Cyber security recruiter video on staffing executives, functional leaders, and software engineers for enterprise, cloud, network, and mobile security.
NextGen Executive Search lead cyber security recruiter team is retained or engaged by companies in North America to identify and place cyber defense and cybersecurity professionals working in corporate management, functional leaders, and sales, business development, software engineering, architects, and more,
Our cyber security recruiter also confidentially places cybersec engineers for cloud, network, enterprise security,, big data, private and public entities, cyber defense, warfare, analysts, and cyber counterintelligence including red and blue teams i
Our staffing team of executive search consultants have expertise working for mobile networks operators, industrial automation and industrial manufacturing, robotics, embedded wireless, public safety, financial, power systems, aerospace, medical devices, electronic health records, big data, defense contractors, and systems integrators, as well as cyber wireless and IoT data and devices security. Our recruiting has identified and placed cyber security architects yo create algorithms and solutions to detect and thwart ransomware, malware, bots, cyber intrusion, cyber theft, and foreign cyber terrorism.
Leadership traits are defined by what we do, not the role we are in. Leadership is action, not a position. Some people in leadership roles are excellent leaders. But too many are bosses, "snoopervisors," technocrats, bureaucrats, managers, commanders, chiefs, and the like. Whether in enterprise mobility, manufacturing, or consumer devices, strong leaders are well-rounded and constantly expanding their personal leadership traits across these key areas.
To lead is to show the way by going in advance. To lead is to guide or direct a course of action. To lead is to influence the behavior or opinion of others. We all need to be leaders, regardless of our formal title or role. This starts with inner leadership traits in self-leadership and moves outward to influence, guide, support, and lead others.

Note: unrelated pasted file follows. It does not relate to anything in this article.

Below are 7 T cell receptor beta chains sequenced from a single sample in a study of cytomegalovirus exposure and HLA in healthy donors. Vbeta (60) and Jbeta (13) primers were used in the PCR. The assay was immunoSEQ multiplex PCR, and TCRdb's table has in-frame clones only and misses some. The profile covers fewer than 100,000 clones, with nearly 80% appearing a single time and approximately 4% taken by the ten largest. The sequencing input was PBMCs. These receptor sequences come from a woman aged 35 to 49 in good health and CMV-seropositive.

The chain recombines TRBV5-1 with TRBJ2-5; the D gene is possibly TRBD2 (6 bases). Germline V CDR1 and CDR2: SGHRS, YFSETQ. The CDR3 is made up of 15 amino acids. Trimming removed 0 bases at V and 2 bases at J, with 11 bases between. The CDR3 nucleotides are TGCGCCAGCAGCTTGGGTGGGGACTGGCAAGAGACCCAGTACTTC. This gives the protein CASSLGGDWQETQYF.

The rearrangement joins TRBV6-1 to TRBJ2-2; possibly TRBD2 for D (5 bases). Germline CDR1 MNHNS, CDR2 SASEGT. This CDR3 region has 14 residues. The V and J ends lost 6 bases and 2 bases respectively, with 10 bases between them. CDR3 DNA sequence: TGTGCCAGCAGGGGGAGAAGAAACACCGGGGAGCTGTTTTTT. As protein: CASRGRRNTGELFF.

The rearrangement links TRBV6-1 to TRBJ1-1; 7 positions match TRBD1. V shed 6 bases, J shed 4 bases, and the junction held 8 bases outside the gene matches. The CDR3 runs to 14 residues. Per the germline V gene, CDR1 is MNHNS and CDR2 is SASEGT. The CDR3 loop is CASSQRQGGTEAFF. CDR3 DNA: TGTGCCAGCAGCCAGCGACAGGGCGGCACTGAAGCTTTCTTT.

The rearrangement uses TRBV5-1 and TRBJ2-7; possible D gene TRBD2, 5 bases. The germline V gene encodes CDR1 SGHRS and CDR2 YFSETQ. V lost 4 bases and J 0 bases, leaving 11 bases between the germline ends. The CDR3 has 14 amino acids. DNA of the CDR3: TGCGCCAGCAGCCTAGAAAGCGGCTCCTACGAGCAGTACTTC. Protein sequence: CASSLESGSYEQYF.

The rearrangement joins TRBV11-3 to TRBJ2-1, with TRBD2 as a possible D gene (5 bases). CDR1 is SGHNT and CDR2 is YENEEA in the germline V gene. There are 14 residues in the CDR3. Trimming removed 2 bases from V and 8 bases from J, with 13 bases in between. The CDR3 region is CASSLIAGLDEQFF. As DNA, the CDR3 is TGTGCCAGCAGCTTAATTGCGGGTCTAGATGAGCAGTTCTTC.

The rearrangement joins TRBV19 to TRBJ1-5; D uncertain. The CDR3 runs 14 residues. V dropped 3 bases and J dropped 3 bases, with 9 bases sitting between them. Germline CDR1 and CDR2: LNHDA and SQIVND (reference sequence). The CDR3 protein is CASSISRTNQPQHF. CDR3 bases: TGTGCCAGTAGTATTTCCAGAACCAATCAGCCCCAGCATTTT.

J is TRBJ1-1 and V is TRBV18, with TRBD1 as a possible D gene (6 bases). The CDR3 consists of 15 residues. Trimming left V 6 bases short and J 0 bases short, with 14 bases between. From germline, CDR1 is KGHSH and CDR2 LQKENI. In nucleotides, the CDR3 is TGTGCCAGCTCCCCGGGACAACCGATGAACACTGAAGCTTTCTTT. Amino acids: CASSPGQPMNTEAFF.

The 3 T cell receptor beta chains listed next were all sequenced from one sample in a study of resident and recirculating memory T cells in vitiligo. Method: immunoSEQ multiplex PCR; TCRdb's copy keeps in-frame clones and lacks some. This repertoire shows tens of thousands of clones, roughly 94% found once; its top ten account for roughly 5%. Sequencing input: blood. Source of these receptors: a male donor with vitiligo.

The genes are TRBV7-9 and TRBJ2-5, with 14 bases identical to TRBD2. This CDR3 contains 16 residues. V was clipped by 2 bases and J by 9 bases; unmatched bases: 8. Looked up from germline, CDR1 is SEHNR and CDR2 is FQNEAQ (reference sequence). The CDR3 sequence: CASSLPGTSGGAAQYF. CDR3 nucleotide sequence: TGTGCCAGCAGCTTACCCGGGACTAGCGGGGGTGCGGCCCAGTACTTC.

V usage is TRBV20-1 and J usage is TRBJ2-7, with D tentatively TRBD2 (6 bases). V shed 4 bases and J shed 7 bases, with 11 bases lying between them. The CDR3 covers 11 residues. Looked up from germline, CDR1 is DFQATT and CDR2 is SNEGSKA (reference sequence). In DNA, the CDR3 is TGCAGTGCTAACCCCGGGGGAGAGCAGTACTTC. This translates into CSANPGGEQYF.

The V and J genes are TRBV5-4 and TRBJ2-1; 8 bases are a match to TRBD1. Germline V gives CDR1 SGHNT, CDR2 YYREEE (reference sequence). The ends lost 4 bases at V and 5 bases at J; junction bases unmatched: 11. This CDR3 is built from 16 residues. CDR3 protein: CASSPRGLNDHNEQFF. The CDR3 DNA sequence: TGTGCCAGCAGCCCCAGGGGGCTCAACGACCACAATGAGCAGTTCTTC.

The process of becoming a leader is the same as the process of becoming a highly effective human being. Leadership development is personal development. Effective leadership traits ultimately shows itself in what we do "out there." But it starts "in here."
It would be easy if we could all become leaders by following a simple set of steps. But the journey of personal growth means finding our own way. There are, however, critical areas of personal development based on timeless principles. The distance we need to grow along each of the leadership traits dimensions will differ for each of us, but defining and continually growing along each of these paths is the way of the leader.
Strong leaders are well-rounded and constantly expanding their personal leadership traits across many areas, however these areas are key:
The more the world changes, the more leadership principles stay the same. And effective leadership traits apply to all of us; no matter what role we play in society or organizations. NextGen Global Executive Search uses a proprietary Performance Based Retained Search to recruit exceptional executives with good leadership traits. Contact us today for a free consultation or demo of our proven executive recruitment process.
All companies expect job references, aka professional and employment references to be conducted prior to making an offer of employment or shortly thereafter. Nine times out of ten these are pre-determined references provided by the candidate. Some may well include former bosses, former or current colleagues, and industry references.
That is the real question. Many of these are in fact “personal relationships” where the person(s) providing the employment references will give a glowing reference (call it pre-defined or pre-arranged) that is neither spontaneous and often times misleading. Since I am obligated to deliver a short list of candidates, I do not wait for a pending offer to conduct employment job references and comprehensive background checks.
In the 21st century, we live in a constantly moving and increasingly social media world. Employees’ reputations - both professional and personal – can impact a company’s corporate image, affect how they are viewed by customers and vendors, and can project either a positive or negative social image of the company. With that in mind, the employment verification call that includes employment references aka job references directly from Human Resources or the supervisor of said former employee is useless fodder. Same goes for accepting verbatim without question those provided by the candidate as they are so often former colleagues who are great friends unwilling to look past a biased lense.